The loss of two friends and the sacrifices of veterans were the thoughts lingering in Mayor Ronnie Marks’ mind the week after Veterans Day.
Instead of dwelling on the melancholy, he savored the response of the com- munity much like he savors his morning coffee.
“We are coming off a week of Veterans Day celebrations, and those can be sad when you think of the ones who are no longer with us,” Ronnie said. “We also had the funerals of two close friends who were well known and loved in our community, Johnny Black and Mignon Bowers.”
Johnny was a longtime coach in Limestone County and was a past member of both the Limestone County Commission and Athens City Council. Mignon was a retired city clerk and former Athens City council- woman who worked on various boards in the com- munity.
“This time of year and these recent losses have reminded me that it is so good to see a community that cares so much about others,” Ronnie said.
The tagline for the City of Athens is Classic. Southern. Character.
The caring character aspect of our city is seen year round but is highlighted during the holiday stretch of Veterans Day, Thanks- giving and Christmas. The Athens Veterans Day Parade had over 100 entries, and the Veterans Day pro- grams at Athens State University and the VFW were well attended.
As Thanksgiving nears, citizens have started work on the community-wide Thanksgiving Day lunch and Christmas collections are being made for Toys for Tots, children under Limestone County DHR care, Stuff-A- Truck food drive for LCCI.
“On a recent Sun-?day, at Friendship United Methodist, we worked on 1,500 packages for the Full Tummy Project that ensures students have enough to eat over the weekends when they are out of school,” Ronnie said. “There is an outpouring of love from this community.”
Athenians don’t stop with giving money or items. Many offer the gift of time to provide seasonal activities such as Christmas Open House, the Reliance Bank Christmas Parade and Sippin’ Cider.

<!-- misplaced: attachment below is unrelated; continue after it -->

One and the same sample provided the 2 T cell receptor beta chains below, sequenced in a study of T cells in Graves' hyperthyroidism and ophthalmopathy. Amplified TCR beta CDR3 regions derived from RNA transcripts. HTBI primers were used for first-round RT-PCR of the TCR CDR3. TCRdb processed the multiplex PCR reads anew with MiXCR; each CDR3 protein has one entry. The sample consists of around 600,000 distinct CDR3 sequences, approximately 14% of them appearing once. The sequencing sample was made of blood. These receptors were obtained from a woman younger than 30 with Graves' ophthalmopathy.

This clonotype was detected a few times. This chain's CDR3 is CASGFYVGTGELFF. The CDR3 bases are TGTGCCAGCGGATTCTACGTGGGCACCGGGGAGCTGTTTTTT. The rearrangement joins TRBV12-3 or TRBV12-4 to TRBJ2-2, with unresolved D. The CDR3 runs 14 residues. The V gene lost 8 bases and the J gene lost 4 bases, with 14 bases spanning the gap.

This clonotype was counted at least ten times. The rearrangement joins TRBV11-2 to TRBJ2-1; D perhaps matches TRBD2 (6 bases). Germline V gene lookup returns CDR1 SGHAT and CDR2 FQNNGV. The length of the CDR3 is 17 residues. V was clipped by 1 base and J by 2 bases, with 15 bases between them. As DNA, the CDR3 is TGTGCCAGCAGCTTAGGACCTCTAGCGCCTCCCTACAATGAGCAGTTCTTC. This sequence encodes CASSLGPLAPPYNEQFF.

“People support these events, which is as important as helping plan the events,” Ronnie said. “Just recently on a cold and rainy Sunday afternoon, there was a packed crowd at an Elvis tribute concert done jointly by the Athens Community Chorus and Decatur Civic Chorus.”
Ronnie said all cities are not blessed with dedicated volunteers who strive to meet the com- munity’s needs whether the need is hungry, pro- viding Christmas, honoring veterans or providing family-friendly events.
“Can you imagine not having the Christmas parade in Athens?” Ronnie asked. “We can draw 10,000 people for this one event. People have their favorite parking spots and start parking early. It’s a tradition, but it’s a tradition that takes hard work to organize.”
Ronnie will serve as grand marshal for this year’s parade, which will be Dec. 4 at 6 p.m. The theme is, “It’s Beginning to Look A Lot Like Christmas.” Ronnie said seeing children get excited about the holidays and seeing citizens having a giving spirit are what make it look like the beginning of Christmas for him.
“We are lucky to live in a community like this where citizens get involved,” he said.
As the holidays wind down and citizens start to think about those New Year’s resolutions, Ronnie said he will be prioritizing resolutions for the city.
One of those resolutions will be joining each council member for district meetings in late spring 2015.
“The council members have expressed an interest in doing district meetings, and I think it would be an ideal time to discuss roads, sidewalks, other infrastructure needs, abandoned buildings and issues citizens have on their minds,” Ronnie said.
As city leaders work to ad- dress growth and needs in 2015, one constant will follow its citizens into the new year: its philanthropic attitude.
“We’ve always been a caring community,” Ronnie said.
Which is why Athens is Classic. Southern. Character.
By: Ali Elizabeth Turner